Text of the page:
Israel has stopped supplying humanitarian aid to Syrian civilians on the Golan Heights now that Syrian President Bashar Assad has regained control of the area, the army announced on Thursday.
In its statement, the Israel Defense Forces Spokesperson’s Unit added that during the two years in which the Good Neighbor program was active, the army gave Syrian civilians more than a million liters of fuel, 26,000 cartons of medical equipment and some 350 tons of clothing. The program also supplied food, including baby food, as well as other baby products, vehicles, tents and generators.
In addition, the army ran a medical clinic near the Syrian border for about a year, which treated thousands of Syrian children, the statement said. Another program, called Doctor’s Visit, treated over 1,300 children and referred dozens for operations in Israeli hospitals, it added.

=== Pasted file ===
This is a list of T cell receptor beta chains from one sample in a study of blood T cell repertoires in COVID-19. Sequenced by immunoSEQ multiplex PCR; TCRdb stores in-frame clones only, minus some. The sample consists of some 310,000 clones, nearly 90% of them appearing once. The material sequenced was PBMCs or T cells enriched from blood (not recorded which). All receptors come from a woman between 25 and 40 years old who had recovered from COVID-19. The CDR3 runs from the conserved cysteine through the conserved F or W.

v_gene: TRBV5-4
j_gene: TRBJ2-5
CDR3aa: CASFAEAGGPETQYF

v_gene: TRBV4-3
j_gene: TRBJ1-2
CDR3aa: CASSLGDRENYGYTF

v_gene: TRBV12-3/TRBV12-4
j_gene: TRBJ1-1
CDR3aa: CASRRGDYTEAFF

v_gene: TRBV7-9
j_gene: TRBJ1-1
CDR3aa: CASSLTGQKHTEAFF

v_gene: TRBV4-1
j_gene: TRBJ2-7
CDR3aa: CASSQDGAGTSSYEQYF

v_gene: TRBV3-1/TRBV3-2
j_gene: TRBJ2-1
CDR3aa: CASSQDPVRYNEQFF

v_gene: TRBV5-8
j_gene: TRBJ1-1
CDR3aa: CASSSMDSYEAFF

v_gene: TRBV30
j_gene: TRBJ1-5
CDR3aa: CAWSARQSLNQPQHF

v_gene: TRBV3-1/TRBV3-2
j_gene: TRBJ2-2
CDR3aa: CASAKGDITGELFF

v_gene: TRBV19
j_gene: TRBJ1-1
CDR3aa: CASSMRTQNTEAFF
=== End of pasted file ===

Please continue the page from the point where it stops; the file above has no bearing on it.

Last week, the journal Foreign Policy reported that Israel also secretly armed and financed at least 12 rebel militias in southern Syria. In exchange, these militias were supposed to help keep Iranian and Islamic State forces away from the border. The report said Israel armed these groups for years, giving them assault rifles, machine guns, mortar launchers and vehicles, all transferred via three gates in the border fence through which humanitarian aid was also sent. But the arms shipments were halted in July.
In recent weeks, the United States and the European Union have voiced fears that the Assad regime plans to use chemical weapons in its assault on the northern district of Idlib, the last bastion of the Syrian rebels. America’s new special representative for Syria, James Jeffrey, said this fear is based on substantial evidence.
The White House has warned that the U.S. and other countries will respond swiftly and forcefully if the regime does use chemical weapons.
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